The Rhetoric & Poetics Workshop is proud to present
(The University of Chicago)
Hypothêkai, or Giving Instructions in Archaic Hexameters
Commands in Hesiod’s Works and Days are not commonly distinguished from gnomes or general wisdom, but they should be treated separately. Hesiodic commands are a distinct style of poetry that appears elsewhere in the archaic hexameter. The paper identifies a poetic genre of hexametrical commands and argues that this is the genre of hypothêkai, or wisdom instructions. Previous treatments of hypothêkai have focused on subject matter; this paper offers a formal approach, which accounts for the ancient occurrences of “hypothêkai” considered generic by Friedländer (1913) and Kurke (1990), and also introduces new evidence with usages in the Homeric scholia. Hesiod’s Works and Days is the monumental instance of the genre; shorter examples appear in Homeric speeches, from a single command with some special forms around it, to thirty-line speeches that are miniature parainetic poems. Many oracles fall under the genre as well. After establishing the genre, the paper explores its characteristic forms. The paper aims primarily to make progress in the formal analysis of the Works and Days, but opens possibilities, not here explored, for interpretations of Homer and others.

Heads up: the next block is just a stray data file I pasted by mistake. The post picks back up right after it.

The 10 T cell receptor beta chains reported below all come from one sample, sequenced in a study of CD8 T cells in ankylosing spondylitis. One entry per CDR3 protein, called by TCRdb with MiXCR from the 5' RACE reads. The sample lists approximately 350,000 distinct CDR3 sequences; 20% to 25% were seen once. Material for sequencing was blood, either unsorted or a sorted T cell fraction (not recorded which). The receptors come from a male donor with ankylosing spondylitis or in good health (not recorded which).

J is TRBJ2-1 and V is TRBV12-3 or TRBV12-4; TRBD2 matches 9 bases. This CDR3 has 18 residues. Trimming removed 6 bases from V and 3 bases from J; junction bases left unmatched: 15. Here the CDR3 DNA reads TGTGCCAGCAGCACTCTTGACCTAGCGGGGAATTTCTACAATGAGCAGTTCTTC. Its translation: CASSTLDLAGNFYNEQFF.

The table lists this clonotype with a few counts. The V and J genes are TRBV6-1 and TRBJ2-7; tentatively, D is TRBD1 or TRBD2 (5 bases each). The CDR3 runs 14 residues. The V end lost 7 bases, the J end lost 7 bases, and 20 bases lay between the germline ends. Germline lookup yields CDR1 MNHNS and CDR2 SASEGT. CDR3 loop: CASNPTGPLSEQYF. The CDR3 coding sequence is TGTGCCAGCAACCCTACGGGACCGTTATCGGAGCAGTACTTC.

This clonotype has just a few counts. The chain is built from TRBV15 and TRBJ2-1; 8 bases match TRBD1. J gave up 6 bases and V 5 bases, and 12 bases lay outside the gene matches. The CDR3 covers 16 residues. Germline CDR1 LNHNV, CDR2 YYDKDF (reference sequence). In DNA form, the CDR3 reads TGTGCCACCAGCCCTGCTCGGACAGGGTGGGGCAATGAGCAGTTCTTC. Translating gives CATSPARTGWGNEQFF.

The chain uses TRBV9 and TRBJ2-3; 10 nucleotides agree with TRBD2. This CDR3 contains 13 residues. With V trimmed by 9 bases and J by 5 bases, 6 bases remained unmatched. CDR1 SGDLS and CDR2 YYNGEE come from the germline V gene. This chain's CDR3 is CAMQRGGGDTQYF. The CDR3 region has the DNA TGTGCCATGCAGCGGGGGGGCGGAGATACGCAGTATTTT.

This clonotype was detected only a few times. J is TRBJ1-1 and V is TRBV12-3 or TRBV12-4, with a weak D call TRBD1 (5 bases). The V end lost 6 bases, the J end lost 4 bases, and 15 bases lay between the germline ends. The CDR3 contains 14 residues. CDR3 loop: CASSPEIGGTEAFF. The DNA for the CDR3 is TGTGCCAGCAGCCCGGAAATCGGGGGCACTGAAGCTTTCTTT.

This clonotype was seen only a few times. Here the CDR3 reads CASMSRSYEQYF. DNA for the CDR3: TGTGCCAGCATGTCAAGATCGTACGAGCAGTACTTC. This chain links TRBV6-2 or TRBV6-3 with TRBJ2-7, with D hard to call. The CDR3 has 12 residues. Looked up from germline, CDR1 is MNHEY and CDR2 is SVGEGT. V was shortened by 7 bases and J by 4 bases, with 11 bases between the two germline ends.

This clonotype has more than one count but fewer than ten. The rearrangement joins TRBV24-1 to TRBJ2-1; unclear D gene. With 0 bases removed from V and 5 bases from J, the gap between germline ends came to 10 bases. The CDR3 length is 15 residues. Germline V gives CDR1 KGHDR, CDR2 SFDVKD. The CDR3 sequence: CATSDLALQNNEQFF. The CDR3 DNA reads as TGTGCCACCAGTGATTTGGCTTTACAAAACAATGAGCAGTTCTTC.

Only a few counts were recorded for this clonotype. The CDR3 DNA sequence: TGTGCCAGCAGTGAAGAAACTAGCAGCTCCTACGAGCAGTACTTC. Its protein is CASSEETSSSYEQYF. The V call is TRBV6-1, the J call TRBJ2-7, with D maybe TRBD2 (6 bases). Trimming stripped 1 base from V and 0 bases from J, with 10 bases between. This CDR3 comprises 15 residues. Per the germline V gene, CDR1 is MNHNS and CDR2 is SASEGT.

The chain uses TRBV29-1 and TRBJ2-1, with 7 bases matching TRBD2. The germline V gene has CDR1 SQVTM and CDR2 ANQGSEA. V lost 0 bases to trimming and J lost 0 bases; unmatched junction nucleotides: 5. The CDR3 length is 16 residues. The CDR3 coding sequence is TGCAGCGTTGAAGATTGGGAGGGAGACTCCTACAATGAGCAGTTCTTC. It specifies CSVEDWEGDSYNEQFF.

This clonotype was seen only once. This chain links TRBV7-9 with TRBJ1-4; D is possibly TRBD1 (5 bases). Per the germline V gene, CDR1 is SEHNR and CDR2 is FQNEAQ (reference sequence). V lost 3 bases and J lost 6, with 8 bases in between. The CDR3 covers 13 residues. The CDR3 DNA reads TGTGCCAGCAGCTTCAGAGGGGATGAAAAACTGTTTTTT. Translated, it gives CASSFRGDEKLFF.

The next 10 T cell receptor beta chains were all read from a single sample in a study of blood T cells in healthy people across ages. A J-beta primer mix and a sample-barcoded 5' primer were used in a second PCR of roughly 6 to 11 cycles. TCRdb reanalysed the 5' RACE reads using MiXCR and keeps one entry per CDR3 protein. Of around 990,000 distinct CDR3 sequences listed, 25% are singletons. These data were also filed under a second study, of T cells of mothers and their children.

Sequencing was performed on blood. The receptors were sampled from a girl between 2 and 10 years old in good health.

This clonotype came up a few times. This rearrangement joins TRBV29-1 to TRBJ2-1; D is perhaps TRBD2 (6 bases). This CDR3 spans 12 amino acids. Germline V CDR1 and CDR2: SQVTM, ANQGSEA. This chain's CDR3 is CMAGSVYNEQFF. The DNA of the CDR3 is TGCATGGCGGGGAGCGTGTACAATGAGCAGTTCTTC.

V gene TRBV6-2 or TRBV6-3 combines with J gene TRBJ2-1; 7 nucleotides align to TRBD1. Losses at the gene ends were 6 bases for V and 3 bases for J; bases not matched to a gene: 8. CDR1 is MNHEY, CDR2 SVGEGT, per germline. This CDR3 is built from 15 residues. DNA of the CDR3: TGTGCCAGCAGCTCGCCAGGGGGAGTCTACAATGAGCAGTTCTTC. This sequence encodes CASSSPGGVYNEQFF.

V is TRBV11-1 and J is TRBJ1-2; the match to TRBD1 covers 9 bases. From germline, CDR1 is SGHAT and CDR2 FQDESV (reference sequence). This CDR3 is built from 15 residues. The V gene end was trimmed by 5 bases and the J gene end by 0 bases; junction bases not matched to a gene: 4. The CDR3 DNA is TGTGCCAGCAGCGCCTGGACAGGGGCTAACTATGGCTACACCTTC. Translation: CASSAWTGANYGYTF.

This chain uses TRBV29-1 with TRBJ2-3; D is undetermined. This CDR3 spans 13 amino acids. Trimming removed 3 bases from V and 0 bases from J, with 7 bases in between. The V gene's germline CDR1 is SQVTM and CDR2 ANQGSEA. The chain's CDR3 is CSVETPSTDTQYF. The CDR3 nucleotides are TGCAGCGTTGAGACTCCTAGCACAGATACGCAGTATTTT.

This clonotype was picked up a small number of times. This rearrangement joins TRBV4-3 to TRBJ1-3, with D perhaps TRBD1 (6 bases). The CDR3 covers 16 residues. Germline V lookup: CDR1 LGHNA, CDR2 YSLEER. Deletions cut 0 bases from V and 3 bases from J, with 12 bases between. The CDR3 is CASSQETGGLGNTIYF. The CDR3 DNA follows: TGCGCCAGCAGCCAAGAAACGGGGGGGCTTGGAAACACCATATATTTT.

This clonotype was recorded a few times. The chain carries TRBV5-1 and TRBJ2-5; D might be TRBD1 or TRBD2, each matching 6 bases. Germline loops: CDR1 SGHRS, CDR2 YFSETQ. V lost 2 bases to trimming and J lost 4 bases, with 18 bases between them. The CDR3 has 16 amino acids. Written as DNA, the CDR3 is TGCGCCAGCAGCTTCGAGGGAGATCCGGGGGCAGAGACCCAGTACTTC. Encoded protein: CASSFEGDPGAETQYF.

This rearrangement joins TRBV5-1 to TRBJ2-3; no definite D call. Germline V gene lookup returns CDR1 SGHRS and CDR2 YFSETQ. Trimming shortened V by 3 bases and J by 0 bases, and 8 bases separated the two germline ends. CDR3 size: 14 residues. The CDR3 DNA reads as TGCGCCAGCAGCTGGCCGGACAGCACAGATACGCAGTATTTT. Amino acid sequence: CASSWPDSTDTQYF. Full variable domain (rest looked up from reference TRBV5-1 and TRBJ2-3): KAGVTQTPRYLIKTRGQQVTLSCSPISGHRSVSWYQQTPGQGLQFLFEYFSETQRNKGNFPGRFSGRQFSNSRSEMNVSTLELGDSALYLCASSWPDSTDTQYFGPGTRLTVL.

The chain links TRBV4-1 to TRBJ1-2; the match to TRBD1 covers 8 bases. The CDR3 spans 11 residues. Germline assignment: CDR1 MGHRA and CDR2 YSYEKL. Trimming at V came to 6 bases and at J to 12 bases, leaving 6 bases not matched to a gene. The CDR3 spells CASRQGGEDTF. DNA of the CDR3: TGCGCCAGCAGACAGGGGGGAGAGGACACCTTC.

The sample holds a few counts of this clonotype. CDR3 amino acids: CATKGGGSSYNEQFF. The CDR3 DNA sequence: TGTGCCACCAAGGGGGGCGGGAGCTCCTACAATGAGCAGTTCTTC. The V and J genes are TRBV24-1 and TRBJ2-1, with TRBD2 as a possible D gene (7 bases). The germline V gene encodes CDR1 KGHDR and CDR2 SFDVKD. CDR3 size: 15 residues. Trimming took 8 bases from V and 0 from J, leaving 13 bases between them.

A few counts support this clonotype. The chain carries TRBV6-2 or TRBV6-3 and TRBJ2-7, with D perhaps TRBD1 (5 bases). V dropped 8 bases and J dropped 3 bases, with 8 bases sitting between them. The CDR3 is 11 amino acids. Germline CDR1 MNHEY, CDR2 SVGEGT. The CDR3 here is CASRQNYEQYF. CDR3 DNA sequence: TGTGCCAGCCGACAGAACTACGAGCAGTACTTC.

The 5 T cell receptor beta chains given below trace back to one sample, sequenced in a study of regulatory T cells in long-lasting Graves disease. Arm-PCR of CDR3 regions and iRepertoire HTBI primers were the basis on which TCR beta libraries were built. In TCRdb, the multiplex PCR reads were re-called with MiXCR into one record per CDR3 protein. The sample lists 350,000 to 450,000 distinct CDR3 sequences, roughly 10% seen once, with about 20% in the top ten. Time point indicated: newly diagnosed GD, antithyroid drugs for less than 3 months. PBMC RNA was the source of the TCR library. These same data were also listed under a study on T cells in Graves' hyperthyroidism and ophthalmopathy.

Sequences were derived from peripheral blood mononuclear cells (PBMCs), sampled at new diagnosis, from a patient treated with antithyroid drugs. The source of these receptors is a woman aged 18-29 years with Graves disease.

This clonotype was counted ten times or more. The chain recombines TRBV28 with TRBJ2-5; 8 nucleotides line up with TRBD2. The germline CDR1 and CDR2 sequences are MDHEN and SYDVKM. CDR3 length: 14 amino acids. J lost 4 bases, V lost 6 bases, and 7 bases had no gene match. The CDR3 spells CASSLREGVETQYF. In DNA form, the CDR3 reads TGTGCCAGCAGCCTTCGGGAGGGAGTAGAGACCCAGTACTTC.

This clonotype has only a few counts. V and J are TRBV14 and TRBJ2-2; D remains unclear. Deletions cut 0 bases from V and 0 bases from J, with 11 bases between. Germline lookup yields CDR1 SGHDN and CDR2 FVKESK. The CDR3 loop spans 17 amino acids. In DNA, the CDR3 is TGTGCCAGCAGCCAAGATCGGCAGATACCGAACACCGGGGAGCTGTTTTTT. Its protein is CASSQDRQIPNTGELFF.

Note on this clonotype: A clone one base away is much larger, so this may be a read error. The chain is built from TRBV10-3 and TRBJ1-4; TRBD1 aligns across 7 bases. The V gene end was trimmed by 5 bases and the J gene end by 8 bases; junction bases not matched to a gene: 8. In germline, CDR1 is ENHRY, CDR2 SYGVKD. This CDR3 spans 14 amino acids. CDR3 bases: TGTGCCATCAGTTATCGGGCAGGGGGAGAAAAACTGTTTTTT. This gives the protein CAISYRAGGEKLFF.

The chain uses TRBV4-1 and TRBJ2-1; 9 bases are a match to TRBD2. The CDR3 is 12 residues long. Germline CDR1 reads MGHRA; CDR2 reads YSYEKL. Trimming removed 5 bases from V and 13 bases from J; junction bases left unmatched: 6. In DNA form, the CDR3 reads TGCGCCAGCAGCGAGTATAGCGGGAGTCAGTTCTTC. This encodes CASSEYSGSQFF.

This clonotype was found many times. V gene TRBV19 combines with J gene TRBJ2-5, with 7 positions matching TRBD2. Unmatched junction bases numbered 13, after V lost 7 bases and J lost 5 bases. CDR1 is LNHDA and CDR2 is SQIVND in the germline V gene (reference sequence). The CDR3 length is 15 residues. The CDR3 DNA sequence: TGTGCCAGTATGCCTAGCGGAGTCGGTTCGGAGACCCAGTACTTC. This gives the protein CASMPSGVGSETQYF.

Thursday, 17th of April, 3:30pm in Classics 21
A reception will follow. Persons with a disability who feel they may need assistance are asked to contact Kathy Fox (702-8514) in advance.
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